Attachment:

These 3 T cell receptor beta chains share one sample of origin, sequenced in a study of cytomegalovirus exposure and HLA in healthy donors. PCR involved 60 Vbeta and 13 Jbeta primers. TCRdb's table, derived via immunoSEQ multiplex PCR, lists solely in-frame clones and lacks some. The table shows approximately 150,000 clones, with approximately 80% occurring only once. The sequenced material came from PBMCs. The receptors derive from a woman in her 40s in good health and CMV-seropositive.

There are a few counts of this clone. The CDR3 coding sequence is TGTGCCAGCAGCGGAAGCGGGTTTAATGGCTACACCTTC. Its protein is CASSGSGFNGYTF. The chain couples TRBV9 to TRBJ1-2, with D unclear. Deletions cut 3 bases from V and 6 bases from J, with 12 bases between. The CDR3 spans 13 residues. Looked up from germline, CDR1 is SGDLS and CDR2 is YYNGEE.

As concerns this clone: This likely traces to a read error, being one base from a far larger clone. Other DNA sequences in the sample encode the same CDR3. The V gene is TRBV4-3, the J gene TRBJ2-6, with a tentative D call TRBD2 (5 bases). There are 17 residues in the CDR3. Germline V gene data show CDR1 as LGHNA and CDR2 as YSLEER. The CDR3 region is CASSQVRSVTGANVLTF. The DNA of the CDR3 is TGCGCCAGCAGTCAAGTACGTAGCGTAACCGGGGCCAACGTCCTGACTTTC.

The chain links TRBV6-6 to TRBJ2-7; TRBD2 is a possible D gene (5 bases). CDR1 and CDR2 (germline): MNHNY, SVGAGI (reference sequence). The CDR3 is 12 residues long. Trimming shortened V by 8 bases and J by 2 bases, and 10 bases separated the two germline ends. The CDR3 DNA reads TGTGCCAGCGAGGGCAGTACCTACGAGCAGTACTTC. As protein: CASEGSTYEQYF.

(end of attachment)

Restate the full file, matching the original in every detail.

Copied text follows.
These 3 T cell receptor beta chains share one sample of origin, sequenced in a study of cytomegalovirus exposure and HLA in healthy donors. PCR involved 60 Vbeta and 13 Jbeta primers. TCRdb's table, derived via immunoSEQ multiplex PCR, lists solely in-frame clones and lacks some. The table shows approximately 150,000 clones, with approximately 80% occurring only once. The sequenced material came from PBMCs. The receptors derive from a woman in her 40s in good health and CMV-seropositive.

There are a few counts of this clone. The CDR3 coding sequence is TGTGCCAGCAGCGGAAGCGGGTTTAATGGCTACACCTTC. Its protein is CASSGSGFNGYTF. The chain couples TRBV9 to TRBJ1-2, with D unclear. Deletions cut 3 bases from V and 6 bases from J, with 12 bases between. The CDR3 spans 13 residues. Looked up from germline, CDR1 is SGDLS and CDR2 is YYNGEE.

As concerns this clone: This likely traces to a read error, being one base from a far larger clone. Other DNA sequences in the sample encode the same CDR3. The V gene is TRBV4-3, the J gene TRBJ2-6, with a tentative D call TRBD2 (5 bases). There are 17 residues in the CDR3. Germline V gene data show CDR1 as LGHNA and CDR2 as YSLEER. The CDR3 region is CASSQVRSVTGANVLTF. The DNA of the CDR3 is TGCGCCAGCAGTCAAGTACGTAGCGTAACCGGGGCCAACGTCCTGACTTTC.

The chain links TRBV6-6 to TRBJ2-7; TRBD2 is a possible D gene (5 bases). CDR1 and CDR2 (germline): MNHNY, SVGAGI (reference sequence). The CDR3 is 12 residues long. Trimming shortened V by 8 bases and J by 2 bases, and 10 bases separated the two germline ends. The CDR3 DNA reads TGTGCCAGCGAGGGCAGTACCTACGAGCAGTACTTC. As protein: CASEGSTYEQYF.